Those shows were great, but I didn’t really want to be Laverne and Shirley or Pinky and Leather. They weren’t living my dream. I didn’t dream of living in a basement apartment with a roommate and having Lenny and Squiggy around all the time. And I didn’t dream of riding in a demolition derby like Pinky did.

My very favorite shows were shows that had women as the lead characters, and they were living good lives. I wanted to be those ladies. The shows that had characters I wanted to be were The Mary Tyler Moore Show, Bewitched, and Charlie’s Angels.

I still love those shows, in fact. I rarely see any of them, but occasionally, I watch on Amazon Prime.

The Mary Tyler Moore Show is one I remember from early childhood. Mary Richards, played by Mary Tyler Moore, worked at a TV station…glamorous. She was single and living by herself…exciting stuff! Sometimes, she wore leotards and did 1970s-style exercises in her living room. And often, her cool friend, Rhoda, would stop by. Mary was spunky, but sometimes got herself in trouble at work. I can still hear her saying, “Oh, Mr. Grant!” In the show’s opening sequence, Mary stands in the street and throws her hat up into the wind…I’ve always wanted to do that in a city. And Mary had great hair.09-mary-tyler-moore-show.w1200.h630

 Bewitched. Who didn’t want to be Bewitched?!?!? Heck, I still find myself thinking sometimes, “I wish I could just twitch my nose like Samantha Stephens.” In a traffic jam?   Twitch my nose and arrive at my destination! Someone gets hurt? Twitch my nose and rewind time. My team is losing? Twitch my nose and change the outcome! I loved Elizabeth Montgomery as Samantha Stephens.  Samantha got herself into jams lots of times when her husband, Darrin, would bring his boss, Larry Tate, for dinner. And when she did, she would say, “Oh, my stars!” She also had a great wardrobe. She wasn’t fancy, but she had some groovy outfits. Plus, if she were sick, all she had to do was say, “Calling Dr. Bombay! Calling Dr. Bombay!” He would pop right in! And she could clean up messes just by snapping her fingers! Did I mention she had great hair? I’m starting to see a theme here. It’s likely I remember this mostly from reruns, because it ran from 1964 to 1972, meaning I was five when the series ended. I’m sure I was watching it in first run, but I probably remember more from reruns.https---s3-ap-southeast-2.amazonaws.com-nine-tvmg-images-prod-63-16-83-631683_p183952_b_h3_aq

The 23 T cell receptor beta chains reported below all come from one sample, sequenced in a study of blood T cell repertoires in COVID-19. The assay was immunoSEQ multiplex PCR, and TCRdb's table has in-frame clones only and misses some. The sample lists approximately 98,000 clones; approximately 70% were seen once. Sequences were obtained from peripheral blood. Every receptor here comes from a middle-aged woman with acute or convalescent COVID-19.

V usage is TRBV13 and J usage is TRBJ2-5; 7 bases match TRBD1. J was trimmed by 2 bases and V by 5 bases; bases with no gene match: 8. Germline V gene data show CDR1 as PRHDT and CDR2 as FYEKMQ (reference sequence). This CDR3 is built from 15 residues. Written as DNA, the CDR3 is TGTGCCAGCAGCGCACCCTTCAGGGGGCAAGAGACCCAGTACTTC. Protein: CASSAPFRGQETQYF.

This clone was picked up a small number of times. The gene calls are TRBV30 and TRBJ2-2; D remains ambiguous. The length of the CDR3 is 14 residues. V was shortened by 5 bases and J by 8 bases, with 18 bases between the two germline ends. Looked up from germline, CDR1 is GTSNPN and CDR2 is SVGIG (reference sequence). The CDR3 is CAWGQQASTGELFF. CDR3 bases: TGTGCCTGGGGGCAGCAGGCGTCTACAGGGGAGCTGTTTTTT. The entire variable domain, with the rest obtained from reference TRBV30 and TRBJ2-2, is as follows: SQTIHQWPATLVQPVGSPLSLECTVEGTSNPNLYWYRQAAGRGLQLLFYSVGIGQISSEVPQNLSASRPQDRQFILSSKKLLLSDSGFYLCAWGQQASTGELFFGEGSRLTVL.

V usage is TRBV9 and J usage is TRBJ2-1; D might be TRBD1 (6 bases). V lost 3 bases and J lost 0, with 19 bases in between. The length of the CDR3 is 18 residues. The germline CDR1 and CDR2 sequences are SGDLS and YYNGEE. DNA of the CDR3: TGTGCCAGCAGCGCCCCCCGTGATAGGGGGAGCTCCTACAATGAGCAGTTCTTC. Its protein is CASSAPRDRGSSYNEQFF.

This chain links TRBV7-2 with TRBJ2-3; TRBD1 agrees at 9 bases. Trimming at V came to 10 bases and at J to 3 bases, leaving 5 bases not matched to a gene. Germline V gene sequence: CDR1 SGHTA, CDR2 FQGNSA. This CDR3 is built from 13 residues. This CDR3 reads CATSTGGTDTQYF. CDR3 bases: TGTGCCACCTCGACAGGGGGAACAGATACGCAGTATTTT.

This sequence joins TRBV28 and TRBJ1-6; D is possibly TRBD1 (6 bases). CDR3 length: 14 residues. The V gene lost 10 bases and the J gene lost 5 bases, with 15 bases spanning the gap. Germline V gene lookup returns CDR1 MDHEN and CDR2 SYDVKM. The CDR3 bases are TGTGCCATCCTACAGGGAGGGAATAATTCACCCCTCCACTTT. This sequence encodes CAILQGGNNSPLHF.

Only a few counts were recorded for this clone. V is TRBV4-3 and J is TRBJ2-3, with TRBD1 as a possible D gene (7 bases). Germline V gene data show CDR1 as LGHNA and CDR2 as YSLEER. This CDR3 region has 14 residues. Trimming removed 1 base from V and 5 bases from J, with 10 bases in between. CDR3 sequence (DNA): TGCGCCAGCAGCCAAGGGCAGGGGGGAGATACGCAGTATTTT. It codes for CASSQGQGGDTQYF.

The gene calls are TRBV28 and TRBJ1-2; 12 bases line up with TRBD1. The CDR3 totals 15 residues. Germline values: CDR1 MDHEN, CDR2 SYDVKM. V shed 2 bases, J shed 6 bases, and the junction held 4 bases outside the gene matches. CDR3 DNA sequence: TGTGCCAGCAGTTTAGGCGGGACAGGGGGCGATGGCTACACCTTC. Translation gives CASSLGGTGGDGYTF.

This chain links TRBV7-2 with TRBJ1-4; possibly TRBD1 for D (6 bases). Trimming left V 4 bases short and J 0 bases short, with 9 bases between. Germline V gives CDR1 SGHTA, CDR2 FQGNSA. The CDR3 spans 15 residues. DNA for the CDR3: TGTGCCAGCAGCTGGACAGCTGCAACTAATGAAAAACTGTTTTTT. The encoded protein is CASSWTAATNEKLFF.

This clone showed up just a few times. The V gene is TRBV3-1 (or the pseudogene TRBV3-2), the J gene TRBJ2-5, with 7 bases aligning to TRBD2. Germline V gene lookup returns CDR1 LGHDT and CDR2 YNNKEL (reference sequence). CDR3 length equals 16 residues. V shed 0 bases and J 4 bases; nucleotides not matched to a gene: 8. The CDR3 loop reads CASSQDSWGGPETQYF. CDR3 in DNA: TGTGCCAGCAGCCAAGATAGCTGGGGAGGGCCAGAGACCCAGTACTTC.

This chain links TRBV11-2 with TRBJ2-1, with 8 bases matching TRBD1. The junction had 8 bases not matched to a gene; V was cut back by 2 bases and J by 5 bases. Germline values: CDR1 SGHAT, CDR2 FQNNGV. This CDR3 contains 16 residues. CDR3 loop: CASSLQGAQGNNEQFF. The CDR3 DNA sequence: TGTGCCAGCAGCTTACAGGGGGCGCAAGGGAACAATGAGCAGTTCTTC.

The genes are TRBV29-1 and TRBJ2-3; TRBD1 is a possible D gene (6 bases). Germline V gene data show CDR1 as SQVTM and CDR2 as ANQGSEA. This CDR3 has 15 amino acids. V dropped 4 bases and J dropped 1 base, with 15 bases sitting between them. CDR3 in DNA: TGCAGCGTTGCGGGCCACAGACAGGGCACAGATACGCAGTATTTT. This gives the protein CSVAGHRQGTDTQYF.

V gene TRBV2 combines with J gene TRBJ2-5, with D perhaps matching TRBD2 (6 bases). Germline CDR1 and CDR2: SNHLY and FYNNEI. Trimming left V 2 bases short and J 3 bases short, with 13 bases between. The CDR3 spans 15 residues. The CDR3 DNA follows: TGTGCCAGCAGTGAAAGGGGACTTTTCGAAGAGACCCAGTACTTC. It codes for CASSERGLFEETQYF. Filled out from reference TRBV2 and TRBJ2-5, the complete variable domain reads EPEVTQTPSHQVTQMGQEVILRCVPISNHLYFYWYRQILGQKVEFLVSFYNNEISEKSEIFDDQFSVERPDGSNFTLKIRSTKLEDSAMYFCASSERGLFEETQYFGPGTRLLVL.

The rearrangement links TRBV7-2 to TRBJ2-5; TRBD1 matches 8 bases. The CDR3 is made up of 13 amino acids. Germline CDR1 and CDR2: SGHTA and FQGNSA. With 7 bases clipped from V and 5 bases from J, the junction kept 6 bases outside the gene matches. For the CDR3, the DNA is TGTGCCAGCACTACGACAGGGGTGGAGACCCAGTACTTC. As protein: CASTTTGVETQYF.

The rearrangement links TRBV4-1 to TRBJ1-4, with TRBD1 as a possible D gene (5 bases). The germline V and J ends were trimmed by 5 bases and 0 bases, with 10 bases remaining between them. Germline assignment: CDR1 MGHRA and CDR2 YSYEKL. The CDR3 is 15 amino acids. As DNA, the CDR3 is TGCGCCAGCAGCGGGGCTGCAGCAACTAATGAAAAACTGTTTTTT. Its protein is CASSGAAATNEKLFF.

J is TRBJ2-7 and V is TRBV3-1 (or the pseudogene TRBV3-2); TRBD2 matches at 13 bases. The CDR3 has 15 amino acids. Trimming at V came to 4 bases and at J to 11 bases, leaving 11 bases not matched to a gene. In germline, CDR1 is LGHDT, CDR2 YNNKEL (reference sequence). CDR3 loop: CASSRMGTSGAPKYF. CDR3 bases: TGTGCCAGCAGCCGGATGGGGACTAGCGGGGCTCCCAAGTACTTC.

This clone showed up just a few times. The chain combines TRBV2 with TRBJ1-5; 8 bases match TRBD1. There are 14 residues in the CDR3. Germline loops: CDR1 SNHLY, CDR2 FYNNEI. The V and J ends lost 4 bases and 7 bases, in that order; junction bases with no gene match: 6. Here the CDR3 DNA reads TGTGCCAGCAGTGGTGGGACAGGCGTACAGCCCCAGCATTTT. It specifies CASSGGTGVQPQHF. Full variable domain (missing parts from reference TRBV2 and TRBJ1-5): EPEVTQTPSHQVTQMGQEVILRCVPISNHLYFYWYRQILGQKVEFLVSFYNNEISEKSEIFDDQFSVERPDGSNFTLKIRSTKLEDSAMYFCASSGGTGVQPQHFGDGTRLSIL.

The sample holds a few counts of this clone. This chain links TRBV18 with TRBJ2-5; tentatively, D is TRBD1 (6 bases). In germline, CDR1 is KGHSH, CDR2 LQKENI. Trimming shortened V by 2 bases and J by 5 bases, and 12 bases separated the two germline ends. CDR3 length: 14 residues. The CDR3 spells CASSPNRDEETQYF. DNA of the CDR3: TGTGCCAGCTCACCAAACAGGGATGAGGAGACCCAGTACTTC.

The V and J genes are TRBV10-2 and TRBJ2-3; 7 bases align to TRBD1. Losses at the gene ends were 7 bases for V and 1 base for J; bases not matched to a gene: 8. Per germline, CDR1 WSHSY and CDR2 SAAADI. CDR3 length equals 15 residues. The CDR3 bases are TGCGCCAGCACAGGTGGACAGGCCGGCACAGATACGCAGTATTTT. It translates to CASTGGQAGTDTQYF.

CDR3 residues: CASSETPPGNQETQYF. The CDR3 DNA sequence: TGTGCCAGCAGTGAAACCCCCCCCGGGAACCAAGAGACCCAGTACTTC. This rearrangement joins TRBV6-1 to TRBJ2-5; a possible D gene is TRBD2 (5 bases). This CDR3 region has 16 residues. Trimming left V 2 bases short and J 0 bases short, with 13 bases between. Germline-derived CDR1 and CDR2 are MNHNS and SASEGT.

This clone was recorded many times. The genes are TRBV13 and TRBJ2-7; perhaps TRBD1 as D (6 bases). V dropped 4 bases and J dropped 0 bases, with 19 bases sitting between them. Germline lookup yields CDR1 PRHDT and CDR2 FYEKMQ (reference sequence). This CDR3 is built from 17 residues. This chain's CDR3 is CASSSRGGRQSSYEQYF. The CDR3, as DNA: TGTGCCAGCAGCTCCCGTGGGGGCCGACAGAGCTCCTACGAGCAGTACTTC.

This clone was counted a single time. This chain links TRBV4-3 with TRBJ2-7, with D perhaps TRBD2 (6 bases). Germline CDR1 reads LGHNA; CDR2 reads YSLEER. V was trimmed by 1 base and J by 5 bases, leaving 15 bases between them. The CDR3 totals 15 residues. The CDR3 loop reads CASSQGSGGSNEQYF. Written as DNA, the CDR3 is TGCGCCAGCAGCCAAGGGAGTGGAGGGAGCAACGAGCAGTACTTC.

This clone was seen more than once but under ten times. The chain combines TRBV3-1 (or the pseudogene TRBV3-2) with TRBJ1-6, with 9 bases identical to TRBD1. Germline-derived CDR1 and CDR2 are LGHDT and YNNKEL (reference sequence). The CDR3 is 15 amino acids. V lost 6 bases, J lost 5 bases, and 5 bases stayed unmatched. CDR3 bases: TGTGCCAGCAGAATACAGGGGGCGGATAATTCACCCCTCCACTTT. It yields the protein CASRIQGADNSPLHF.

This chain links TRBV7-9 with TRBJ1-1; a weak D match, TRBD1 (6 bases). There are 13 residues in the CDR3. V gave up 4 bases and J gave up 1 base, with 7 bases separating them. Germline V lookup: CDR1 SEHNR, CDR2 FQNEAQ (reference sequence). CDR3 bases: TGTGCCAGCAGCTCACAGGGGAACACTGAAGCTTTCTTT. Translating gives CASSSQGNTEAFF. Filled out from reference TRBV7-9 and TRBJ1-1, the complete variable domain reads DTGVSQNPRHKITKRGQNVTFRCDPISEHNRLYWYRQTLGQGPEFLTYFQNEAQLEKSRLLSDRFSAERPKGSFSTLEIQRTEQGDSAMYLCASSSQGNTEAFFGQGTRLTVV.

And then Charlie’s Angels came along in 1976. I remember it vividly…sitting in my big yellow beanbag chair in the family den to watch it…right in front of the TV. The three original leading characters were Sabrina, Kelly, and Jill.  Lots of women who were little girls during the show’s run from 1976 to 1981 can spontaneously recite the show’s opening monologue by John Forsythe: “Once upon a time, there were three little girls who went to the police academy. And they were each assigned very hazardous duties. But I took them away from all that, and now they work for me. My name is Charlie.” They were the three most gorgeous private detectives ever, and I wanted to be them. Lots of women my age have at least one photo of themselves with their friends posing like the silhouette from the show’s logo. They were young, single, smart, brave, tough, and beautiful…and they had great hair. Last July, when I was in New York, Jaclyn Smith, who played Kelly Garrett, walked right past me on the sidewalk in front of the Sherry Netherland Hotel. I was speechless. She was talking on her cell phone, so I didn’t say anything, but she is still beautiful. I saw a real live Charlie’s Angel!

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You know what else all those shows had in common? Great openings. If you’re close to my age, you can likely hum the Bewitched theme song while remembering the animated witch on a broom in the opening credits. See it here. Surely, you can sing the theme song to The Mary Tyler Moore Show. Hear/see it here. And everybody remembers Charlie’s speech in the opening credits of Charlie’s Angels…see/hear it here.